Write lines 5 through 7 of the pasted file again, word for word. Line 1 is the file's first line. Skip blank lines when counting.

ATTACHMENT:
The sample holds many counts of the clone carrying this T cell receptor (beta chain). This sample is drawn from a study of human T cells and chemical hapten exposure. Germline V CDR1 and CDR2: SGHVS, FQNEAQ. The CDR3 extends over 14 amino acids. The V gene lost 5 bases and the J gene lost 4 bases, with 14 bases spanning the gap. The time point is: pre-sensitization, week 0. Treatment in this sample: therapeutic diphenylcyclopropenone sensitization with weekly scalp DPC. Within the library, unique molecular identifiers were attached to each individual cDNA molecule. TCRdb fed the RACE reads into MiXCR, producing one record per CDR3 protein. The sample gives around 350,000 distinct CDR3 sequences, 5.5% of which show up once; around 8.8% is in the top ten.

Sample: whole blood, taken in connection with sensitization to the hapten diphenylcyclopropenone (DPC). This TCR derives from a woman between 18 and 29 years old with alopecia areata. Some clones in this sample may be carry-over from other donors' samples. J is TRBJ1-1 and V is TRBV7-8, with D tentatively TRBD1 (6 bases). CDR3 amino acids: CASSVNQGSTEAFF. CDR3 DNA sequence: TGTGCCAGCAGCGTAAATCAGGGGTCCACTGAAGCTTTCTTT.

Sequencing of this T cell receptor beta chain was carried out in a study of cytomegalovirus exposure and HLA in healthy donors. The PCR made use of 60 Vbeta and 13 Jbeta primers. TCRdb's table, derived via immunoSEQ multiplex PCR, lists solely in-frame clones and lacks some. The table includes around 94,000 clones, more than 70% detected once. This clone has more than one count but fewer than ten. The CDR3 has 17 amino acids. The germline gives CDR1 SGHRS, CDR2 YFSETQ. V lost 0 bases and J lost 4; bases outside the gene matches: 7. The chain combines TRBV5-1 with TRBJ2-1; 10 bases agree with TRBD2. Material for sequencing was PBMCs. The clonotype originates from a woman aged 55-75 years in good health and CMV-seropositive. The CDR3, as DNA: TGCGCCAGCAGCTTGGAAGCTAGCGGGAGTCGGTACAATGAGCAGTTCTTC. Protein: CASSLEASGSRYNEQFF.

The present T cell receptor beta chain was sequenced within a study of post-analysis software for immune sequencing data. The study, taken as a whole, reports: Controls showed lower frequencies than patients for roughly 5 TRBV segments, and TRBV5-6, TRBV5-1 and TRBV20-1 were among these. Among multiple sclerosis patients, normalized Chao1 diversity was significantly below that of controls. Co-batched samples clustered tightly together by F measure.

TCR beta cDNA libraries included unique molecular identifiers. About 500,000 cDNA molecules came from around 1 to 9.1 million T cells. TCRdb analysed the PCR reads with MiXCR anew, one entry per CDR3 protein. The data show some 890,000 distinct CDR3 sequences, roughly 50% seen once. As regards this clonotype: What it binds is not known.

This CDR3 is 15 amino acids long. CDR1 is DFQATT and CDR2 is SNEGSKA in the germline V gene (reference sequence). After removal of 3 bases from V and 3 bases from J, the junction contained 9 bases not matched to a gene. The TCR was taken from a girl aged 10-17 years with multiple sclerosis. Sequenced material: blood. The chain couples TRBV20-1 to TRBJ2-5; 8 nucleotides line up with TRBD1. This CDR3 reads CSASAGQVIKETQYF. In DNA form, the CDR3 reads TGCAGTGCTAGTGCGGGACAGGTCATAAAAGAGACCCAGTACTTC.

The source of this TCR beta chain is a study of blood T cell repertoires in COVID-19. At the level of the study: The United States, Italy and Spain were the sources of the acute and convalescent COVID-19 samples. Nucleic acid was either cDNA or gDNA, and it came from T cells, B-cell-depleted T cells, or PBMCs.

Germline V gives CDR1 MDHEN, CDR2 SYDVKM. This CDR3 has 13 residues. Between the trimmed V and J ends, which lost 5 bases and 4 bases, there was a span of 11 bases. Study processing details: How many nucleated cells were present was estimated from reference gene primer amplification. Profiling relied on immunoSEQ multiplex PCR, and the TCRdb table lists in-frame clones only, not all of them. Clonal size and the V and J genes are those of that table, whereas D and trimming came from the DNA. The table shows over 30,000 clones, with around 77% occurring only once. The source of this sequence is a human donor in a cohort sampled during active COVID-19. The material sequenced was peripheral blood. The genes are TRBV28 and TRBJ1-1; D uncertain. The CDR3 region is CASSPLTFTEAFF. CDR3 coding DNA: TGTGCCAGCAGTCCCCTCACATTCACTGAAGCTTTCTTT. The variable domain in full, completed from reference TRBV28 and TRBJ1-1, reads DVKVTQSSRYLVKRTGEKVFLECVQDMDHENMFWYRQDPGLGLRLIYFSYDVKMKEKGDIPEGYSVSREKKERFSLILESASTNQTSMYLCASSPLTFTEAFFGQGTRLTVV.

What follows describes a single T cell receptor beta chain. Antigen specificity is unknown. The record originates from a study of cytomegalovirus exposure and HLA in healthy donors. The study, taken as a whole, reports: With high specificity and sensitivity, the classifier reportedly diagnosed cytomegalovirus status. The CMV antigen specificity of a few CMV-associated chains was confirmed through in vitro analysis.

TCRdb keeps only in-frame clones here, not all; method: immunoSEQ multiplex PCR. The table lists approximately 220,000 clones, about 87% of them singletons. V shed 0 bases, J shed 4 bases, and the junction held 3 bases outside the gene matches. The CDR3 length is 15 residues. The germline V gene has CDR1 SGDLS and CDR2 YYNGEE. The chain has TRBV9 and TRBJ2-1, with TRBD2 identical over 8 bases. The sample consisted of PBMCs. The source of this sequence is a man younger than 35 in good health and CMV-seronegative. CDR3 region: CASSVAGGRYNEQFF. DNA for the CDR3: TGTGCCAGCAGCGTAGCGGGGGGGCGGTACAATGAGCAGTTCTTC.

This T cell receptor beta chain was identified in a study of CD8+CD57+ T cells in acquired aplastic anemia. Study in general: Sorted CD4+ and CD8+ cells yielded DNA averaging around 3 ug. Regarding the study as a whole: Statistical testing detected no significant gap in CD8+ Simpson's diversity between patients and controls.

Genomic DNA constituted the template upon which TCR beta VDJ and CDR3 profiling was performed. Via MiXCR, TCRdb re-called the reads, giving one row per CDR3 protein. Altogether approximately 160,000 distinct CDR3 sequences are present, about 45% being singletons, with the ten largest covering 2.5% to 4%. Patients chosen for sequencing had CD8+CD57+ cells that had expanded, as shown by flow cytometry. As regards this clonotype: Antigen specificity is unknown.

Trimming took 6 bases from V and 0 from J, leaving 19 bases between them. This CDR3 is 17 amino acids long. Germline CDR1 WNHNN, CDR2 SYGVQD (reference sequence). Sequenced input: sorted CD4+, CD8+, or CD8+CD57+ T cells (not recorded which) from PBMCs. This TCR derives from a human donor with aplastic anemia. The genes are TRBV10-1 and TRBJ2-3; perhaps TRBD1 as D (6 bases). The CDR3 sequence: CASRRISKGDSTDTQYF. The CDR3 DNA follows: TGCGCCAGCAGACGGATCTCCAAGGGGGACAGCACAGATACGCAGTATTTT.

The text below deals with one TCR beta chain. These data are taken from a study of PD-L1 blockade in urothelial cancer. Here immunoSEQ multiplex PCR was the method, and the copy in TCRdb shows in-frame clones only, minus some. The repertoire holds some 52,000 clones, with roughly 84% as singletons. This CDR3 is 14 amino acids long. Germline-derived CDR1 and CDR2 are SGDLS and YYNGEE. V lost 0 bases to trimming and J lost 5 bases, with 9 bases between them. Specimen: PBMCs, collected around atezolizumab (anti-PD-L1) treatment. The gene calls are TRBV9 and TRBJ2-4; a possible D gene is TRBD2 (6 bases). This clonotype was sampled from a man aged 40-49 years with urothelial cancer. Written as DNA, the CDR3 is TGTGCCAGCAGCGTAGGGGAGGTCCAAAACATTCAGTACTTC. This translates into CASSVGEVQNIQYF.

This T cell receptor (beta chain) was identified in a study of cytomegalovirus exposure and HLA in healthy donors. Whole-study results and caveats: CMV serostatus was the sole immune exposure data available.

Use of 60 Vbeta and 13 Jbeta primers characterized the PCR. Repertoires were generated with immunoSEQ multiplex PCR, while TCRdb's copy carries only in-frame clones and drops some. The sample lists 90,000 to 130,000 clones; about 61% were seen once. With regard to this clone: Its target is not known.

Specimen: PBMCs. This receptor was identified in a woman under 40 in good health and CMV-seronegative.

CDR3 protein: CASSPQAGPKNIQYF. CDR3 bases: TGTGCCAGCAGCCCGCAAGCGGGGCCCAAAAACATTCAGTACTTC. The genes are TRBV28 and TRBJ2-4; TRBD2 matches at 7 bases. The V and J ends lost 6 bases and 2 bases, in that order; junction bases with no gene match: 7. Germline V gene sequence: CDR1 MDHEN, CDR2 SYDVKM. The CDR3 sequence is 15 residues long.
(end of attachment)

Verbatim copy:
TCR beta cDNA libraries included unique molecular identifiers. About 500,000 cDNA molecules came from around 1 to 9.1 million T cells. TCRdb analysed the PCR reads with MiXCR anew, one entry per CDR3 protein. The data show some 890,000 distinct CDR3 sequences, roughly 50% seen once. As regards this clonotype: What it binds is not known.

This CDR3 is 15 amino acids long. CDR1 is DFQATT and CDR2 is SNEGSKA in the germline V gene (reference sequence). After removal of 3 bases from V and 3 bases from J, the junction contained 9 bases not matched to a gene. The TCR was taken from a girl aged 10-17 years with multiple sclerosis. Sequenced material: blood. The chain couples TRBV20-1 to TRBJ2-5; 8 nucleotides line up with TRBD1. This CDR3 reads CSASAGQVIKETQYF. In DNA form, the CDR3 reads TGCAGTGCTAGTGCGGGACAGGTCATAAAAGAGACCCAGTACTTC.

The source of this TCR beta chain is a study of blood T cell repertoires in COVID-19. At the level of the study: The United States, Italy and Spain were the sources of the acute and convalescent COVID-19 samples. Nucleic acid was either cDNA or gDNA, and it came from T cells, B-cell-depleted T cells, or PBMCs.